TL: These are great questions. I’ve written at length on the second of them—maybe that’s why I think it’s great—so it’s only natural that I’d be drawn more powerfully now to the first. Kamilla Elliott has returned repeatedly and incisively to examine the social practices of adaptation scholars, but as far as I know, she’s virtually the only member of the community who’s constantly policing the community itself. Adaptation scholars like Greg Colón Semenza and Bob Hasenfratz who are more interested in politics than epistemics focus on the social practice of adaptation, not of adaptation studies. Whatever else becomes of the field—assuming that we even want to call it a field—we need greater attention to both adaptation and adaptation studies as social practices and more thoughtful connections between the two. Since you don’t get to police a field without reading widely and deeply enough in it to earn your status as a police officer, encouraging our colleagues and ourselves to move more decisively in this direction would at the very least address a distressing tendency both Elliott and Simone Murray have pointed out in adaptation scholars: their lack of familiarity or genuine critical engagement with the leading work in their own field, let alone its connection to other fields.
In this context, it’s useful to recall perhaps my favorite of the questions you raise at the end of Descriptive Adaptation Studies: “[H]ow do personal and collective career values match or conflict with the epistemic values of the discipline and thereby cause the discipline to progress or regress; and what can research communities do about this?” (339). My best answer to this question is as depressing as it is facile: I suspect that career values have typically trumped—well, let’s say directed—epistemic values in most established disciplines, and I see no reason why that won’t continue to be the case. Whether or not you agree, I hope you’re willing to serve as devil’s advocate to this position by explaining what you think research communities, which are themselves shaped and driven by career values, could and should do about this conflict.
PC: The question about scholars thinking about research communities, which are also made up of scholars, reminds me of a line Jack Nicholson’s character said in As Good as it Gets: “I’m drowning, and you’re describing the water.” A study of how career values impact epistemic values and a discipline’s progress or regress might perhaps produce the same effect. I share your belief: as long as humans are involved, human stakes will co-direct the ways in which a discipline evolves. Could growing awareness of these mechanisms and a better understanding of how career and epistemic values interact help empower members of research communities, if not to take measures more into their own hands, then at least to steer the discipline in this or that direction? Scholars of interdisciplinarity like Sheila Jasanoff see it as their duty to “redraw the map of disciplines” and serve as third-party arbiters in the rethinking and renegotiation of the division of the continuous field of academic knowledge into disciplines or other part-whole relationships. As Jasanoff writes, “The requirement that one must be formally qualified in a field in order to speak authoritatively about it restricts access but also narrows the analyst’s capacity to ask probing questions; an insider perspective develops that neither accommodates nor grasps the benefits of the outsider’s questioning gaze” (185). If translation and adaptation scholars continue to quarrel about their territories, and if adaptation critics feel that their present terminological precision is satisfactory even when one expert claims that adaptation does not exist and another that it is ubiquitous, adaptation aficionados shouldn’t be surprised if one day a third party, concerned or assigned by the parties who hold the funds, steps in and decides from the outsider’s point of view. Scholars like Jasanoff seem to suggest that a study of the “political economy of knowledge,” a study of academic knowledge in terms of “who speaks and who gets listened to, and how authority is distributed among the participants in a conversation,” may create awareness and expertise, and thus not remove career values from the equation, but steer them in ways that are more compatible with epistemic values or more collectively desirable in other ways.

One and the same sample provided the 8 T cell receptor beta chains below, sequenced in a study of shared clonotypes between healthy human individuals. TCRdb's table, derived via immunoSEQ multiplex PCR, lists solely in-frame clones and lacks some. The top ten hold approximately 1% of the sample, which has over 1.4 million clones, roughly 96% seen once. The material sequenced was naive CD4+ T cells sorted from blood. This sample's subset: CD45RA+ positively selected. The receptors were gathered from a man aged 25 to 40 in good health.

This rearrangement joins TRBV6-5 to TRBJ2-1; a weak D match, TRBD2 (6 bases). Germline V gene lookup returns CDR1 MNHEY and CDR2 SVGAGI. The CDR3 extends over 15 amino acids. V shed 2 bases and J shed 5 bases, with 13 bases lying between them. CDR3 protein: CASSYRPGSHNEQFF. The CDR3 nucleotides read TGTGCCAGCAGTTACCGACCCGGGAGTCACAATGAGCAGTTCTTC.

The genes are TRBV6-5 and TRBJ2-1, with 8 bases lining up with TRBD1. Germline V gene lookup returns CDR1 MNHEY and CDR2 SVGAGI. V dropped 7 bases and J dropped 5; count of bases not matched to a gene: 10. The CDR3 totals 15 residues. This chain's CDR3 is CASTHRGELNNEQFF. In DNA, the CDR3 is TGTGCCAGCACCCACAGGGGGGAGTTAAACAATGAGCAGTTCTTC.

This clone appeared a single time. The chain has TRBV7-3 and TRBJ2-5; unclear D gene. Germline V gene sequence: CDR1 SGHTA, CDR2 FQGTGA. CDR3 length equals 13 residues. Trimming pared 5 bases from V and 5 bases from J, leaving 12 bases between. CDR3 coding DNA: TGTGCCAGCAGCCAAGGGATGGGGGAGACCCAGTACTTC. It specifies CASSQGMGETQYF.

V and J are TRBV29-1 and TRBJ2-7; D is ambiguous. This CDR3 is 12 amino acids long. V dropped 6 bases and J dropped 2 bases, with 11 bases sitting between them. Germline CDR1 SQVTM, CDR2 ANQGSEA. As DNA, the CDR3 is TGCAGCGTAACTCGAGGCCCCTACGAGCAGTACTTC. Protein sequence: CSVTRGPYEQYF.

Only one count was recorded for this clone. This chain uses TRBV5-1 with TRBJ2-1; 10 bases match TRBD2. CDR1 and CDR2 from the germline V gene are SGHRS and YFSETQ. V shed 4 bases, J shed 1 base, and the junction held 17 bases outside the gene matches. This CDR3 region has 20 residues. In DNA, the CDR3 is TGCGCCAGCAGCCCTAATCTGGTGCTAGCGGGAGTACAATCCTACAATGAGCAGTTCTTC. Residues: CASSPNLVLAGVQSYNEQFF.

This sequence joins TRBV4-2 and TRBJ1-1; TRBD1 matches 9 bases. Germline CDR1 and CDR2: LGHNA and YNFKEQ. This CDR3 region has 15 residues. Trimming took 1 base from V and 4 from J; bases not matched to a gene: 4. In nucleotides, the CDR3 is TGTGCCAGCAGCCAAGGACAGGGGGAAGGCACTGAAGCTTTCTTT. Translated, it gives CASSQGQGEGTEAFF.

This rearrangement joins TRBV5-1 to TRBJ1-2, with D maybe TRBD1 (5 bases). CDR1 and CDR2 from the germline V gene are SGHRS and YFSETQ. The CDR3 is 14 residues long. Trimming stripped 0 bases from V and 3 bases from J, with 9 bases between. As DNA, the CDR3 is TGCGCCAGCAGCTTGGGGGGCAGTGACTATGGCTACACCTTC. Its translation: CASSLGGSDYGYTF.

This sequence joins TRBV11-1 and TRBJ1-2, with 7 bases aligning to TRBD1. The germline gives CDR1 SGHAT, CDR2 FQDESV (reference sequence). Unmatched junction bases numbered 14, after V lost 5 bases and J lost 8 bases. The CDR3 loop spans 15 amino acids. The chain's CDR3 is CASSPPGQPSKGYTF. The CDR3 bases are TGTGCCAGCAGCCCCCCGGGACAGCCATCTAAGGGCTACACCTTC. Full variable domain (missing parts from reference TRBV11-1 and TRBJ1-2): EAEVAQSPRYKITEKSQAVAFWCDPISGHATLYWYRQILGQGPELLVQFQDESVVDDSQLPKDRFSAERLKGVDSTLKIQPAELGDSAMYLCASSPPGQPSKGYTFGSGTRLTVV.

TL: We’ve collaborated on this dialogue off and on over a period of many months. But I’ve found that discontinuous approach, with its ongoing invitation to think further about the problems we’ve raised until I have more useful things to say, surprisingly congenial. So I hope that Literature/Film Quarterly will encourage other adaptation scholars to adopt this format themselves and submit their own dialogues for online publication.
PC: I hope so too. The most important thing I learned from this dialogue is that a rational debate about one’s disagreements sharpens one’s concepts and ideas as well as the arguments for either keeping them or dropping them in exchange for something better.
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Cattrysse, Patrick. Descriptive Adaptation Studies: Epistemological and Methodological Issues. Antwerp: Garant, 2014.
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Frodeman, Robert, with Julie Thompson Klein and Roberto C.S. Pacheco, eds. The Oxford Handbook of Interdisciplinarity. Oxford: Oxford UP, 2017.
Jasanoff, Sheila. “A Field of Its Own: The emergence of Science and Technology Studies.” Frodeman, Klein, and Pacheco 173–87.